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Thursday, May 30, 2002

May 30, 2002 - Jerry Dumas - Winning our fencing match with the deer

Winning our fencing match with the deer

I would like to submit a report on progress at our place since, as I mentioned recently in a column about something else, we have completed our installation of deer fencing. The deer are free to roam the front yard, but can't get into the back or most of the side yards anymore.

It is becoming clear that the fencing is a success. Now that vegetation has leafed out, we can see what a difference having no deer chomping non-stop through the night can make. Take a rose bed, for instance. I had no idea our roses could bloom in such profusion. In past years I could see, as I walked around in the morning, where deer had bitten off buds and new soft growth at the tips of canes, but I really had no idea of the extent of the damage. It is possible that the weather has been just right for roses this spring, but more likely it is the fact that those voraciously graceful four-legged eating machines are around the corner eating someone else's roses.

My sunflowers are also doing nicely. Last year the deer left them alone, and I figured that sunflowers don't make it with a deer's taste buds; they left them alone, that is, until the 10-inch diameter flowers approached their maximum beauty, at which point the deer chomped them off, stomping the asparagus below as they dined.

We used to see as many as seven or eight deer in the back yard, and when we got up in the morning it was always both interesting and disheartening to look at them. They are such lovely creatures that it's a shame, like certain girls you knew in college, they leave such destruction in their wake.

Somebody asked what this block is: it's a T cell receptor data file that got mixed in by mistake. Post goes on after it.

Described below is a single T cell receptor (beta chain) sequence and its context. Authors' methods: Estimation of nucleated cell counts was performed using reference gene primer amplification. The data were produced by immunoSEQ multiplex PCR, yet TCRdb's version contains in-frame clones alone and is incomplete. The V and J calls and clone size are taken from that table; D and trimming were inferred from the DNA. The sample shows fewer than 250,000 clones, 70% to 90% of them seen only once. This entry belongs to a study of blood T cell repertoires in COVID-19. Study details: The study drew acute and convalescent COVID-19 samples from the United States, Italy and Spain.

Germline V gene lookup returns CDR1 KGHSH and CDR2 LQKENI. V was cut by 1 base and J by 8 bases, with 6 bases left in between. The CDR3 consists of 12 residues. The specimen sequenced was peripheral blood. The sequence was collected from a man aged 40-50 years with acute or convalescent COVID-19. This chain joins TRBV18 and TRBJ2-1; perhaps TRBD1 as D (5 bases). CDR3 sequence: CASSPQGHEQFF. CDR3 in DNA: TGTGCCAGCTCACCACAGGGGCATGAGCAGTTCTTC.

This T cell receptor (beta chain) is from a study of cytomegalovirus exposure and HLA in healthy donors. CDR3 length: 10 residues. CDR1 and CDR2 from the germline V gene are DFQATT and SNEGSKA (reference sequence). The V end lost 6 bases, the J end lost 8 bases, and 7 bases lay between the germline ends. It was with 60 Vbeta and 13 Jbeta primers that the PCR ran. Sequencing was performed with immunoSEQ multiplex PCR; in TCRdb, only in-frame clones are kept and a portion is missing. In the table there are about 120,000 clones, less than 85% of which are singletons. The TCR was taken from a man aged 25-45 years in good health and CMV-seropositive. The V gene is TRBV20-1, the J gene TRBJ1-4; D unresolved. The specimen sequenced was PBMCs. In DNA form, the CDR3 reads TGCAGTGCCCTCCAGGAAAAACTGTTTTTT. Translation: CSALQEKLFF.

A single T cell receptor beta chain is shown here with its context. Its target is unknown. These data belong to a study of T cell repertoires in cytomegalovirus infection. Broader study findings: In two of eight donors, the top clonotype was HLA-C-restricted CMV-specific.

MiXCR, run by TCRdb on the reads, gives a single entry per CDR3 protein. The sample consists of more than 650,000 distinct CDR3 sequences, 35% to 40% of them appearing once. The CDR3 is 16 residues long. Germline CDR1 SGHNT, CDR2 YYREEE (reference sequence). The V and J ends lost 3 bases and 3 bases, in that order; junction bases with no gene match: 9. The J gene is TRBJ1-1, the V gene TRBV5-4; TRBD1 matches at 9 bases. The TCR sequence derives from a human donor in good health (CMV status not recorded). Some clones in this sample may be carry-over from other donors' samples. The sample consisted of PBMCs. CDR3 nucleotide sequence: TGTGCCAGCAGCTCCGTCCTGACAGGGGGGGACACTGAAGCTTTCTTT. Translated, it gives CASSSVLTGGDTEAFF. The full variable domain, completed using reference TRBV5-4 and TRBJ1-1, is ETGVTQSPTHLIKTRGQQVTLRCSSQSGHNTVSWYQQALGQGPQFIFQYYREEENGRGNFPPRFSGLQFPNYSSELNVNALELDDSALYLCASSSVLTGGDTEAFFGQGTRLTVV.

One winter we arose one morning to find that two inches of snow had fallen, and at least one deer had taken a walk across the pool cover, puncturing it with its hooves in four or five places. It surprised me, because I had thought that deer, being sensitive creatures, would have backed off with the first shaky step. But that's the mistake we make when we think about wild creatures: We think of them as being all alike. It may be, as with humans, there are smart deer and stupid deer. Until the pool cover incident, a costly mistake (to me, not to the deer), I hadn't considered that in each deer family there was always one dim-bulb, one who never learned, the one the rest of them knew would never amount to much.

One of the main problems with our place is that we have every single thing that deer love to eat. We have dozens of crab apple tress, and I've seen deer, after devouring all crab apples on the ground and on lower branches, stand on their hind legs for minutes at a time to get those once thought beyond their reach. We have oak trees; deer, I can attest, think acorns are the nectar of the gods. We have one peach tree, two pear trees and we used to have a plum tree, and when deer had done away with whatever fruit they could grab, they ate the twigs as a side dish.

I won't even go into what's been happening to the door frames and the stucco, except to say that it vexes me when my wife defends them, saying they're just restless.

But all that is a thing of the past. In the first weeks after the fencing went up, I would see hoof prints in the soil on the outside of the fence as they shifted uncertainly from hoof to hoof (I can read their little minds like a book), wondering what happened to a passage they had once trod so freely. Then the rains came and washed away their hoof prints, and in the weeks that followed no new prints were seen. And wonder of wonders, rose bushes and butterfly bushes and sedum that were on their side of the fence remained untouched. They had stopped coming to the front yard.

I came to realize they felt that if they couldn't stop, have a snack and go on through, they weren't interested in the area at all. Deer don't like to be backed into a corner or against a wall; they want the freedom to move in any direction.

As do we all.

Jerry Dumas, who lives in Greenwich, writes and draws the comic strip Sam and Silo and contributes gags to Beetle Bailey. His articles have appeared in Smithsonian, The Atlantic Monthly and other periodicals.

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